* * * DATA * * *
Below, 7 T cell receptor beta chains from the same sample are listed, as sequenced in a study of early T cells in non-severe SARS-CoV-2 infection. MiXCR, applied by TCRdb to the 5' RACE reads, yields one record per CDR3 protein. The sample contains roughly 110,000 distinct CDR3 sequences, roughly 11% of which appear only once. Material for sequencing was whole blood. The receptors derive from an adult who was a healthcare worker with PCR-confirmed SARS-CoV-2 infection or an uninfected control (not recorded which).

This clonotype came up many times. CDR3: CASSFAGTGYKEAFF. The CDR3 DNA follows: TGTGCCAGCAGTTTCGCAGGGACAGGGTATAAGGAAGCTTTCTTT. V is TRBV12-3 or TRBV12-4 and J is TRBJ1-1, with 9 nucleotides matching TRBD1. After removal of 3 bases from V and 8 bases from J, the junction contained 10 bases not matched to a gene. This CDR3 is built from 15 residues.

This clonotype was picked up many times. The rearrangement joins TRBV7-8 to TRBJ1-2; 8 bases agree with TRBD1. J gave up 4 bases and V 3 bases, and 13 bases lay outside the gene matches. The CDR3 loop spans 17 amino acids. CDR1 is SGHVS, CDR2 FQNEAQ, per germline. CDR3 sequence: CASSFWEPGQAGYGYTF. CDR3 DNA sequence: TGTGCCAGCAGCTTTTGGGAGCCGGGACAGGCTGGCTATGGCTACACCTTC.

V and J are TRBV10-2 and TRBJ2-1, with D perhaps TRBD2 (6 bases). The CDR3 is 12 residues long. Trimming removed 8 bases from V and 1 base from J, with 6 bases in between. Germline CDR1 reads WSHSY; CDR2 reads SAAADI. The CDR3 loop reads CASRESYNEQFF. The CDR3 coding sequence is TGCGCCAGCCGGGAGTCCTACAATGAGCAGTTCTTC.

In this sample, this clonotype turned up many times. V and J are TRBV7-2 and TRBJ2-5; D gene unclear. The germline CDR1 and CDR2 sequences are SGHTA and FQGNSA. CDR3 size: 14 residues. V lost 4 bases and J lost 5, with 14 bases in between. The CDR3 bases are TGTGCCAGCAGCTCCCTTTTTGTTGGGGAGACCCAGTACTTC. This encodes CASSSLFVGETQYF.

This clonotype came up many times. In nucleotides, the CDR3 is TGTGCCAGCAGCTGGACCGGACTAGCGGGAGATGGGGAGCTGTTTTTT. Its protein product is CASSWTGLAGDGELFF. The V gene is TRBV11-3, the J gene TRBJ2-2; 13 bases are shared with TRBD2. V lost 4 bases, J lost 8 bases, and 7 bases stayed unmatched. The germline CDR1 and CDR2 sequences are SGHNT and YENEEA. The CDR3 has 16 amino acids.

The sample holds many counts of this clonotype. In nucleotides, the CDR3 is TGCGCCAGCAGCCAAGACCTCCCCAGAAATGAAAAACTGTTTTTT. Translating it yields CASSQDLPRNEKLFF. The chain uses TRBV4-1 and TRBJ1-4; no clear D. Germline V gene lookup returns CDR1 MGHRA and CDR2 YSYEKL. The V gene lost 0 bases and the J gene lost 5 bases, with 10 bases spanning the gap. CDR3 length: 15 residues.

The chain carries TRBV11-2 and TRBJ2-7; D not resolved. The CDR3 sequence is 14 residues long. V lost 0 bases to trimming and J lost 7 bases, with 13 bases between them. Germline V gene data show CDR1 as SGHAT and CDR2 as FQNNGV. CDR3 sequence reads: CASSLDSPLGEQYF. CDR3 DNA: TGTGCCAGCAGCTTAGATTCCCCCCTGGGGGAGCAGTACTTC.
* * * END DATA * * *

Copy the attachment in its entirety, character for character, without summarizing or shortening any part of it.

Below, 7 T cell receptor beta chains from the same sample are listed, as sequenced in a study of early T cells in non-severe SARS-CoV-2 infection. MiXCR, applied by TCRdb to the 5' RACE reads, yields one record per CDR3 protein. The sample contains roughly 110,000 distinct CDR3 sequences, roughly 11% of which appear only once. Material for sequencing was whole blood. The receptors derive from an adult who was a healthcare worker with PCR-confirmed SARS-CoV-2 infection or an uninfected control (not recorded which).

This clonotype came up many times. CDR3: CASSFAGTGYKEAFF. The CDR3 DNA follows: TGTGCCAGCAGTTTCGCAGGGACAGGGTATAAGGAAGCTTTCTTT. V is TRBV12-3 or TRBV12-4 and J is TRBJ1-1, with 9 nucleotides matching TRBD1. After removal of 3 bases from V and 8 bases from J, the junction contained 10 bases not matched to a gene. This CDR3 is built from 15 residues.

This clonotype was picked up many times. The rearrangement joins TRBV7-8 to TRBJ1-2; 8 bases agree with TRBD1. J gave up 4 bases and V 3 bases, and 13 bases lay outside the gene matches. The CDR3 loop spans 17 amino acids. CDR1 is SGHVS, CDR2 FQNEAQ, per germline. CDR3 sequence: CASSFWEPGQAGYGYTF. CDR3 DNA sequence: TGTGCCAGCAGCTTTTGGGAGCCGGGACAGGCTGGCTATGGCTACACCTTC.

V and J are TRBV10-2 and TRBJ2-1, with D perhaps TRBD2 (6 bases). The CDR3 is 12 residues long. Trimming removed 8 bases from V and 1 base from J, with 6 bases in between. Germline CDR1 reads WSHSY; CDR2 reads SAAADI. The CDR3 loop reads CASRESYNEQFF. The CDR3 coding sequence is TGCGCCAGCCGGGAGTCCTACAATGAGCAGTTCTTC.

In this sample, this clonotype turned up many times. V and J are TRBV7-2 and TRBJ2-5; D gene unclear. The germline CDR1 and CDR2 sequences are SGHTA and FQGNSA. CDR3 size: 14 residues. V lost 4 bases and J lost 5, with 14 bases in between. The CDR3 bases are TGTGCCAGCAGCTCCCTTTTTGTTGGGGAGACCCAGTACTTC. This encodes CASSSLFVGETQYF.

This clonotype came up many times. In nucleotides, the CDR3 is TGTGCCAGCAGCTGGACCGGACTAGCGGGAGATGGGGAGCTGTTTTTT. Its protein product is CASSWTGLAGDGELFF. The V gene is TRBV11-3, the J gene TRBJ2-2; 13 bases are shared with TRBD2. V lost 4 bases, J lost 8 bases, and 7 bases stayed unmatched. The germline CDR1 and CDR2 sequences are SGHNT and YENEEA. The CDR3 has 16 amino acids.

The sample holds many counts of this clonotype. In nucleotides, the CDR3 is TGCGCCAGCAGCCAAGACCTCCCCAGAAATGAAAAACTGTTTTTT. Translating it yields CASSQDLPRNEKLFF. The chain uses TRBV4-1 and TRBJ1-4; no clear D. Germline V gene lookup returns CDR1 MGHRA and CDR2 YSYEKL. The V gene lost 0 bases and the J gene lost 5 bases, with 10 bases spanning the gap. CDR3 length: 15 residues.

The chain carries TRBV11-2 and TRBJ2-7; D not resolved. The CDR3 sequence is 14 residues long. V lost 0 bases to trimming and J lost 7 bases, with 13 bases between them. Germline V gene data show CDR1 as SGHAT and CDR2 as FQNNGV. CDR3 sequence reads: CASSLDSPLGEQYF. CDR3 DNA: TGTGCCAGCAGCTTAGATTCCCCCCTGGGGGAGCAGTACTTC.